I CAN SEE YOU. A Review of the Global Market of the Earth Remote Sensing Products

The discussion about space commercialization usually begins with the upstream sector – development and design of spacecraft and their launch into orbit. This part of the work is before the public eye, it is understandable and looks effective, and it is clear why most of the recent startups of the New Space movement are going to be involved precisely in the design of launch vehicles of different classes, production of satellites and cubesats and their launch into orbit. It is simple, straightforward, and effective.

The terms “upstream” and “downstream” came to the space industry from the oil industry and refer to the production sectors. “Upstream” is the exploration of new fields and deposits, the design of derricks and their installation. “Downstream” refers to all the factories that are engaged in oil processing and refining, a network for products distribution to retail customers. With regard to the space industry, “upstream” is design and development of rockets and spacecraft, as well as their operational maintenance in orbit. “Downstream” refers to processing data received from space vehicles, data verification, and selling the data to the end users.


Unfortunately, as usual, most financial resources are located not in the sectors with bright ideas and a lot of participants willing to earn money by designing a new rocket. While the total volume of the global space market has already come close to $400 billion a year, and according to some estimates has even exceeded this value, the market volume for commercial launches of space vehicles makes for only 2–4 per cent of this amount. At the same time, the great part of the market share belongs specifically to the downstream sector – namely, sales of TV broadcasting services, broadband satellite Internet, satellite communications and, of course, Earth Remote Sensing (ERS) data.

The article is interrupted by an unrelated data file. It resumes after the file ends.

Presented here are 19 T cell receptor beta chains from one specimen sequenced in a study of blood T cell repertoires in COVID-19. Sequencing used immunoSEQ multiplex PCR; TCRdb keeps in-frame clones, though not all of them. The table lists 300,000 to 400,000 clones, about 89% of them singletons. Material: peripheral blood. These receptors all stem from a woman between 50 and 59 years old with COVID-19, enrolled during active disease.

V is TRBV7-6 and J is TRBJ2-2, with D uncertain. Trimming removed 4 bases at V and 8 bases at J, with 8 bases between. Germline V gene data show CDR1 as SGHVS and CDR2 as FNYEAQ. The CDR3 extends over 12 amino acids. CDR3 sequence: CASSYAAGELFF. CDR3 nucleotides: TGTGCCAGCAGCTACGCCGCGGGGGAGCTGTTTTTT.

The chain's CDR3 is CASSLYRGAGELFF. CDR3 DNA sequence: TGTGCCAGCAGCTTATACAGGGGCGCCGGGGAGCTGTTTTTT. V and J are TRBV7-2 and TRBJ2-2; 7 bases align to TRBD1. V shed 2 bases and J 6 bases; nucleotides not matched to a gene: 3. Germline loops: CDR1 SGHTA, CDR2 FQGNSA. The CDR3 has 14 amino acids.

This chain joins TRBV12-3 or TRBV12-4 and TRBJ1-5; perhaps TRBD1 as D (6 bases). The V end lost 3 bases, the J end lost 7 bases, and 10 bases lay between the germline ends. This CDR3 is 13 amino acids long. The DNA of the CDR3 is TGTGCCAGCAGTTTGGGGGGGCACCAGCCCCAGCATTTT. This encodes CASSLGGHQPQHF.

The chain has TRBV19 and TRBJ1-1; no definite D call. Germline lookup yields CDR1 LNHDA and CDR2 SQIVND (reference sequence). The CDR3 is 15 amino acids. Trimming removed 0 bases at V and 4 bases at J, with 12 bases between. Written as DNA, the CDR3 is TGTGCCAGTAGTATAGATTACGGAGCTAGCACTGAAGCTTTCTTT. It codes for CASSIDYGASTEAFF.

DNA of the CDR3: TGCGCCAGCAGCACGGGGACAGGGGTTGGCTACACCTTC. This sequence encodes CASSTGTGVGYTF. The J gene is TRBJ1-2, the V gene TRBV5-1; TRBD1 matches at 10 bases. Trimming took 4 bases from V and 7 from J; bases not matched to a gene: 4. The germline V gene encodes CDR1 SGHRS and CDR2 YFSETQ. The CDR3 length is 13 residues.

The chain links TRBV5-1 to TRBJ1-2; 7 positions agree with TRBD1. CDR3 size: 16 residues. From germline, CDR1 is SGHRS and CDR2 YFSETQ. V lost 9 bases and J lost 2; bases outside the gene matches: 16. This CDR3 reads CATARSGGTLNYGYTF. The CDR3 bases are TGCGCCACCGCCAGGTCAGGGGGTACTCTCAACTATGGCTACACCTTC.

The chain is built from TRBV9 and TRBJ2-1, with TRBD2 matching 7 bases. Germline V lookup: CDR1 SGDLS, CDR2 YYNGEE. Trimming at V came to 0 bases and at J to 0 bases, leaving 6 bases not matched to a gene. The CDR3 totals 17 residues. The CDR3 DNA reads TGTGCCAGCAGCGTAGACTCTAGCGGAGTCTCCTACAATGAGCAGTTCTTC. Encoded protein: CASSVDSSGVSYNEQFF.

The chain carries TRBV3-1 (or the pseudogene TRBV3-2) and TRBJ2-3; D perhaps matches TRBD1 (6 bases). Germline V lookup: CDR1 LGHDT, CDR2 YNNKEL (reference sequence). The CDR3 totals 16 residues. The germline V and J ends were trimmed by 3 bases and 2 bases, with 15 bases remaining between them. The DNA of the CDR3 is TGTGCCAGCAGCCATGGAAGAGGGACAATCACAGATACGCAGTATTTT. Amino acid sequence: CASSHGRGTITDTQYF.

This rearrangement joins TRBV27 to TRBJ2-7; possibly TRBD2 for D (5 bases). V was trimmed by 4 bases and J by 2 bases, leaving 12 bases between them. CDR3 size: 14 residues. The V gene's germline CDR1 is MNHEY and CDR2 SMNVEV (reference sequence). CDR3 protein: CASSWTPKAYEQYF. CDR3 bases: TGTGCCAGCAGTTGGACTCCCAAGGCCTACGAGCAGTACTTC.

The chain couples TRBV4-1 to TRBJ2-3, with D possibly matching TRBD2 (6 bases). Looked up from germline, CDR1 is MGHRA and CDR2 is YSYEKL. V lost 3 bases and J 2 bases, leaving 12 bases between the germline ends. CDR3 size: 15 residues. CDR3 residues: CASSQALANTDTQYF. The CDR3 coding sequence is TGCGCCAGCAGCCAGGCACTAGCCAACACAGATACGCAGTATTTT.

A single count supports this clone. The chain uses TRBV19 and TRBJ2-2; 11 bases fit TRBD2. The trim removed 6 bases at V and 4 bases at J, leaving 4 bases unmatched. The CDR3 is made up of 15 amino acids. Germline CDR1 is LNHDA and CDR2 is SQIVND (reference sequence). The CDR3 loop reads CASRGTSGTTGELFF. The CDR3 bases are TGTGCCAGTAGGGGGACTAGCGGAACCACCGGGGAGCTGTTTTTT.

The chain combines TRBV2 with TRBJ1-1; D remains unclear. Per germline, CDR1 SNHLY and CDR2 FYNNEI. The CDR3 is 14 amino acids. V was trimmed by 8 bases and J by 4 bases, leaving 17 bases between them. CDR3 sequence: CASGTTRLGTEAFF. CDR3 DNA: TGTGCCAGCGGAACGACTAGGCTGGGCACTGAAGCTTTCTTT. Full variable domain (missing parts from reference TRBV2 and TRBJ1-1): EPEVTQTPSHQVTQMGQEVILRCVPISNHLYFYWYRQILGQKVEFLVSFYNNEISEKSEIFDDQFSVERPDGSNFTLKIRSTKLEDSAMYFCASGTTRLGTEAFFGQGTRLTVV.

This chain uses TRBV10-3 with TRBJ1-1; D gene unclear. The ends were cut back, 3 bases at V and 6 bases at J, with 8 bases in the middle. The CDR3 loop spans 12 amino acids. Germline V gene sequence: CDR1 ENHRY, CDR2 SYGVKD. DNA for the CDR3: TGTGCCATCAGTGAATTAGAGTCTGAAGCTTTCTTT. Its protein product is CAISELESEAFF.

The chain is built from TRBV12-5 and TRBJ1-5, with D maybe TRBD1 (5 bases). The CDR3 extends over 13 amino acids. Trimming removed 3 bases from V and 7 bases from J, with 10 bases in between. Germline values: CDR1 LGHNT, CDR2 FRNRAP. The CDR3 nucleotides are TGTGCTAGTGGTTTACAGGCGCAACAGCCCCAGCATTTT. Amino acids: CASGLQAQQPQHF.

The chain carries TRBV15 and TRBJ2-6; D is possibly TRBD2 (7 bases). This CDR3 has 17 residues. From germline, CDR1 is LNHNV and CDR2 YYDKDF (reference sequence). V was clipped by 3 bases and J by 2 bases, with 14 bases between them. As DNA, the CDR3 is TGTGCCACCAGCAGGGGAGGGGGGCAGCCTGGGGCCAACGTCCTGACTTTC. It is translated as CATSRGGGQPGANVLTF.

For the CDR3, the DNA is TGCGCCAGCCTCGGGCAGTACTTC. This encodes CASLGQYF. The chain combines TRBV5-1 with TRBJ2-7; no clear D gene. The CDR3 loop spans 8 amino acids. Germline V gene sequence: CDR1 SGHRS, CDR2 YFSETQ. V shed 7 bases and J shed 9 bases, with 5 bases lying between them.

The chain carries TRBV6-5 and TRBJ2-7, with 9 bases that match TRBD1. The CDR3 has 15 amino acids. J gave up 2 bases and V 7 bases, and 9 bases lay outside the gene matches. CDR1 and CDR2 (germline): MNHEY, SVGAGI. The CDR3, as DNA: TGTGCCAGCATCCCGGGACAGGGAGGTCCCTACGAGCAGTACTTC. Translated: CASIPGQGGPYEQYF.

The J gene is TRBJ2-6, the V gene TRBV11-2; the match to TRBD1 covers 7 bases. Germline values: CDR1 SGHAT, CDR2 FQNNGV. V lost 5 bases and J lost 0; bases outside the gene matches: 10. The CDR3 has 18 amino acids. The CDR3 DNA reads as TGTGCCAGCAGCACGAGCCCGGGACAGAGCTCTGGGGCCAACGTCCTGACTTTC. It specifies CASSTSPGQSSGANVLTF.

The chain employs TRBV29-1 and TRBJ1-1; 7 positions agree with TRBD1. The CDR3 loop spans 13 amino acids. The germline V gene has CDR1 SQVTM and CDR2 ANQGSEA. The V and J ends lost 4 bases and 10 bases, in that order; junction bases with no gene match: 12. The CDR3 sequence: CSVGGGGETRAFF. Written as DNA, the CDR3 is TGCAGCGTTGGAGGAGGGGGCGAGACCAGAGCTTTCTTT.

The market for Earth remote sensing data is evolving at a tremendous rate. More and more spacecraft launched into orbit are designed to monitor and survey the surface of our planet. In 2014–2015, the experts even predicted that the global satellite survey coverage of the entire planet would reach a daily rate by 2020. The forecast almost came true, as after the launch in July 2020, Planet Labs announced the possibility of monitoring the entire planet on daily basis.

Simultaneously with the increase in the frequency of images, the world ERS market is currently aiming at improving the quality and resolution of images. The images of the Earth’s surface with a resolution of 3–5 meters per pixel, which were very popular five to ten years ago, are becoming a thing of the past. Modern spacecraft are capable of providing commercial images with a resolution of 30–50 centimeters per pixel, which is close enough to the theoretical quality limit. According to NASA studies conducted in the 1970s, the theoretically calculated quality limit for images of the Earth’s surface is about 10 centimeters per pixel.

A more precise resolution is not very realistic due to the presence of a dense atmosphere layer near the Earth’s surface, which inevitably distorts the data received by the satellite. Perhaps, in the future, there will be attempts to solve this problem by using burst-mode image shots with subsequent data processing with neural networks, but so far surveying with such a precision is impossible. For commercial spacecraft, the best image quality is 30 centimeters per pixel. Images with a resolution of 30 centimeters to 1 meter per pixel are considered to be of the ultra-high resolution quality.



There are two companies recognized as the leading companies in this field – Maxar and Airbus. Nowadays, they provide more than two-thirds of the total market value of the Earth’s remote sensing space data. The main competitors of these two giants are Spacewill and the Planet Labs (which originally worked with lower resolution parameters, but then launched the SkySat ultra-high resolution constellation). This segment also includes the following companies: 21AT (China), SIIS (Korea), ISI (Israel), CG Satellite (China).

In Russia, at the moment, there is no commercial company having its own operating spacecraft constellation capable of presenting ultra-high resolution imaging of the Earth’s surface. Talking about state space vehicles, these conditions are met by the ‘Resurs-P’ satellite imagining system. It can get images with a resolution of 1 meter per pixel using a panchromatic camera

For a long time, images with high (from 1 to 2.5 meters) and medium (from 2.5 to 20 meters) resolution have been considered as a standard. However, nowadays there are a lot of images with such resolution in the market and several companies, including Airbus and Planet Labs, have announced their gradual withdrawal from this segment. Although the leaders in this sector still remain Airbus company with the Spot constellation and a huge data archive, and Planet Labs with the Dove constellation of the previous generation.